Collusion report to name RUC officers
Ireland.com | 17 January 2007
Senior RUC officers are believed to have been implicated in a report on an investigation into a series of controversial murders in the North, it emerged tonight.
Their names will be passed to Chief Constable Sir Hugh Orde and Secretary of State Peter Hain when details are published on Monday.
It follows a massive probe by the Police Ombudsman Nuala O'Loan into how a gang of north Belfast loyalist paramilitaries, some working as Special Branch informants, were allegedly allowed to murder at will.
One of the victims was Catholic taxi driver Sharon McKenna, 27, who was shot in the back 14 years ago tomorrow, while she cooked dinner for a Protestant pensioner friend.
The report will likely be the most complex and devastating ever published on the intelligence work of the RUC, and will claim shocking levels of collusion between detectives and a gang of UVF men based at that time in the Mount Vernon area of north Belfast.
Downing Street has already been warned that the fall-out over Mrs O'Loan's findings will be enormous and deeply, deeply embarrassing for authorities in the North.
Several former policemen, including a number who worked at a senior level within the RUC before the Police Service of Northern Ireland took over have been linked in the report. Their names and those of the agents who worked for them will be withheld in the published findings, but the Chief Constable and Mr Hain will give the identities in more detailed reports.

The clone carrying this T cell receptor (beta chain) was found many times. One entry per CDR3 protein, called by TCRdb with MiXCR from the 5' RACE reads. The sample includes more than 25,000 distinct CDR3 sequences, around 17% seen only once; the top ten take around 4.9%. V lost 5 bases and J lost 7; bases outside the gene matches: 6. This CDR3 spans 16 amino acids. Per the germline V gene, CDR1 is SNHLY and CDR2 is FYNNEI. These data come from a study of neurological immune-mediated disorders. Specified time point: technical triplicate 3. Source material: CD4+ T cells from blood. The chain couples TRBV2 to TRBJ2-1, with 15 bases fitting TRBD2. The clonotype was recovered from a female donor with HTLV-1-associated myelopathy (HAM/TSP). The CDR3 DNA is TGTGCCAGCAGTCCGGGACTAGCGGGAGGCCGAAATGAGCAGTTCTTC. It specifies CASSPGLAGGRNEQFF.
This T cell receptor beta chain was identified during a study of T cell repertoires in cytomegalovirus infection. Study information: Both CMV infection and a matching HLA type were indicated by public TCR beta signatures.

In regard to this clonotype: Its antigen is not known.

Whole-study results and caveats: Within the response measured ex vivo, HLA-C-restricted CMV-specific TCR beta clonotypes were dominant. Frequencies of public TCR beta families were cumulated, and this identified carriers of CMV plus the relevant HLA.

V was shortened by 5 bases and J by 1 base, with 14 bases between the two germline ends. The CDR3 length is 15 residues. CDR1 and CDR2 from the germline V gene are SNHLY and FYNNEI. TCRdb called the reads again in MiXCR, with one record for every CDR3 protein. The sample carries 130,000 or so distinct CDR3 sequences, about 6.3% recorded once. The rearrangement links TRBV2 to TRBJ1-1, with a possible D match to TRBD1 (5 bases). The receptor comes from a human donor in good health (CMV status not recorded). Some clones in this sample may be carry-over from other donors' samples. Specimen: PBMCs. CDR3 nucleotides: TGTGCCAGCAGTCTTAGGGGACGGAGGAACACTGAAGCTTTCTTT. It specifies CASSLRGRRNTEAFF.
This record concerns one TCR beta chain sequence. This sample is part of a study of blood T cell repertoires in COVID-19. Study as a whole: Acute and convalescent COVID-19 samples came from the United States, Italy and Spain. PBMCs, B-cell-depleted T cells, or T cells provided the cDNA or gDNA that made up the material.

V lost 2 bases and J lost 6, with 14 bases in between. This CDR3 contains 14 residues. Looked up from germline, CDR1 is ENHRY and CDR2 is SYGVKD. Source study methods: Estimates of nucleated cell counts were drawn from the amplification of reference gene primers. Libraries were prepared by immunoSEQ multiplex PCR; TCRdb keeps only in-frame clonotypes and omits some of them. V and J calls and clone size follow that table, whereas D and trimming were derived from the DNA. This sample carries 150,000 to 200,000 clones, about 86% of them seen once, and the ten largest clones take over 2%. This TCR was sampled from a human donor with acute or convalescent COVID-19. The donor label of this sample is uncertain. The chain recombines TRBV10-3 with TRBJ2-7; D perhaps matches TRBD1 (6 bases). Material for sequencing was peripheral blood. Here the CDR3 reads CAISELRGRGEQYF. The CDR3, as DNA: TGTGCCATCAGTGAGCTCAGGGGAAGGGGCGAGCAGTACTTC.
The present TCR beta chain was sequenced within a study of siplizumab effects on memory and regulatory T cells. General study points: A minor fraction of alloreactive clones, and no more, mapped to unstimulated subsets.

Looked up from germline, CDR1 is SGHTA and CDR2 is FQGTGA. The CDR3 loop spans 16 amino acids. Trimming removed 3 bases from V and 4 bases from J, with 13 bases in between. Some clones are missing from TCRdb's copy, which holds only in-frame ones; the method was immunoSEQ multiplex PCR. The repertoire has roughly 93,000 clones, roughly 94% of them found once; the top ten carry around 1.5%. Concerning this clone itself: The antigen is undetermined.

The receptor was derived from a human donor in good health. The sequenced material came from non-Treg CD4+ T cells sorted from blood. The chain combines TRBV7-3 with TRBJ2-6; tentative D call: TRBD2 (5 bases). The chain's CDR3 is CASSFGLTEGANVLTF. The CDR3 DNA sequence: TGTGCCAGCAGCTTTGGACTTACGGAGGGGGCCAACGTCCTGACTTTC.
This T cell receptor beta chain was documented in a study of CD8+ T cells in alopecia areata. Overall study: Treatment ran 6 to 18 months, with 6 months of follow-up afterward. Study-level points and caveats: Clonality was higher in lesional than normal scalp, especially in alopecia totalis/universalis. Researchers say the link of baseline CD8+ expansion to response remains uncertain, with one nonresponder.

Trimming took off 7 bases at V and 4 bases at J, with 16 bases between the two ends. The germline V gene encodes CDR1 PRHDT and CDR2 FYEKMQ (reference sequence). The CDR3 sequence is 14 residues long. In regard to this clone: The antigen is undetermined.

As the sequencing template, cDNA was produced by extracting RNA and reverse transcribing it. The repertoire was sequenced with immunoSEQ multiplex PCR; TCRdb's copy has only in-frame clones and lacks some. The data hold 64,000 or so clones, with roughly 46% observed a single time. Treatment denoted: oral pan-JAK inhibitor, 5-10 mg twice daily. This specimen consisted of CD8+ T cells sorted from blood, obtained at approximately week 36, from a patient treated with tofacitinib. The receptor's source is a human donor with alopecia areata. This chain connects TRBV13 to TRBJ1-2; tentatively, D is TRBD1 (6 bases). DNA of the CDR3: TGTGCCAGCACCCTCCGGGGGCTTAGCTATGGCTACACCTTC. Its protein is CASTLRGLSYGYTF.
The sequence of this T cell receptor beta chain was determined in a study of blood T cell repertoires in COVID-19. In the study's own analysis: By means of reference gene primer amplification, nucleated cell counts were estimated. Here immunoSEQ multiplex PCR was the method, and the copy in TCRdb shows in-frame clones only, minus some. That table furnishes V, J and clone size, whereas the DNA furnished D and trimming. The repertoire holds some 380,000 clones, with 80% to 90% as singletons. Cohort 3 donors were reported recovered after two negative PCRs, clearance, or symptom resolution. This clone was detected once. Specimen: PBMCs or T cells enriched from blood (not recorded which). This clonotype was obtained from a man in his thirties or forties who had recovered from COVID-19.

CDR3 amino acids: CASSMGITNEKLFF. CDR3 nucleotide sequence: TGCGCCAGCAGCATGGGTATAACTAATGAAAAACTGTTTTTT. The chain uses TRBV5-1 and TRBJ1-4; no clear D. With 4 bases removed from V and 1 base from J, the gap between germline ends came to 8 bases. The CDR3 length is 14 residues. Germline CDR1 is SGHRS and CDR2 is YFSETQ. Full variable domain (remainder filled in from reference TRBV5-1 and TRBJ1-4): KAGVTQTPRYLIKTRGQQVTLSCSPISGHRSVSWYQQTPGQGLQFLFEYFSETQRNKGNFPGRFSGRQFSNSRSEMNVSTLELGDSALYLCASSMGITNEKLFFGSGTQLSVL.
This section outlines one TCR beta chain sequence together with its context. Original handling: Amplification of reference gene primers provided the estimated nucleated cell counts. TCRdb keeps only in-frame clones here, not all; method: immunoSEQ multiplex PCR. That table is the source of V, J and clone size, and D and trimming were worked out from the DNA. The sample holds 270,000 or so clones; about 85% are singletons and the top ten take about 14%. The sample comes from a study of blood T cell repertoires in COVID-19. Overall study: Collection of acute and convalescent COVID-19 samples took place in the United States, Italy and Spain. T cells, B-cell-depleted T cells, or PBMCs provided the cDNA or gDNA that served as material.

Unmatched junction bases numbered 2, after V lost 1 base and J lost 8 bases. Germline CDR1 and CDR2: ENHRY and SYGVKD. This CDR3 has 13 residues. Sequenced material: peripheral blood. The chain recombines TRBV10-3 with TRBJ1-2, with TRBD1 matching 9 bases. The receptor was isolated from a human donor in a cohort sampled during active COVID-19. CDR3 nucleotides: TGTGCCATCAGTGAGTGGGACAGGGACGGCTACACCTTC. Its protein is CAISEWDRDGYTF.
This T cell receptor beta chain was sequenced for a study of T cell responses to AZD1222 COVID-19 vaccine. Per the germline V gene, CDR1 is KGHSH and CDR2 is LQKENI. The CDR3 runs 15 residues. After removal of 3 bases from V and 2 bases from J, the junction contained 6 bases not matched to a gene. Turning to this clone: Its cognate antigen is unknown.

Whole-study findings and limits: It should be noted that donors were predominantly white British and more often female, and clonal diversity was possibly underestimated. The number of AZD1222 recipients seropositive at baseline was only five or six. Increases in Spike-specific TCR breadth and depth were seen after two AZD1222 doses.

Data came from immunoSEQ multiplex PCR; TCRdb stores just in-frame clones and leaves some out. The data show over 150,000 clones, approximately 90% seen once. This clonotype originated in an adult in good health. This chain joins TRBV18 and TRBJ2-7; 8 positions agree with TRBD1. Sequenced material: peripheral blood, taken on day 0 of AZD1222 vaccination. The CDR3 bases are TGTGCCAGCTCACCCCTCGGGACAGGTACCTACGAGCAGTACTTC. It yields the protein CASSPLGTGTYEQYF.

Files are with the Crown Prosecution Service which will consider if criminal charges are to be pursued.
The Ombudsman's report centres on a Special Branch agent Mark Haddock, who was shot and wounded in an attempt on his life by former associates last year.
Mrs O'Loan's spokesman tonight refused to make any comment in advance of Monday's publication. The allegations of collusion - so far unchallenged - are linked to a series of murders, and attempted murders, which run into double figures going as far back as the early 1990s.
The Ombudsman's investigation which began in May 2002 followed the murder in November 1997 of an ex-RAF man Raymond McCord 22, who was beaten to death by the UVF. It was ordered by a high-level informer within Special Branch, the same man who was allegedly involved in the killing of the woman taxi driver in January 1993.
Today marks the 14th anniversary of the shooting of Ms McKenna from Newtownabbey, who was gunned down when she answered a knock on the front door by a man who demanded her car keys.
Nobody has ever been charged in connection with the McCord and McKenna murders, but politicians on all sides will expect a quick response from the Crown Prosecution Service after Monday's findings are revealed in Belfast.
The McKenna killing is one of 3,268 unsolved murders being examined by a special investigations unit.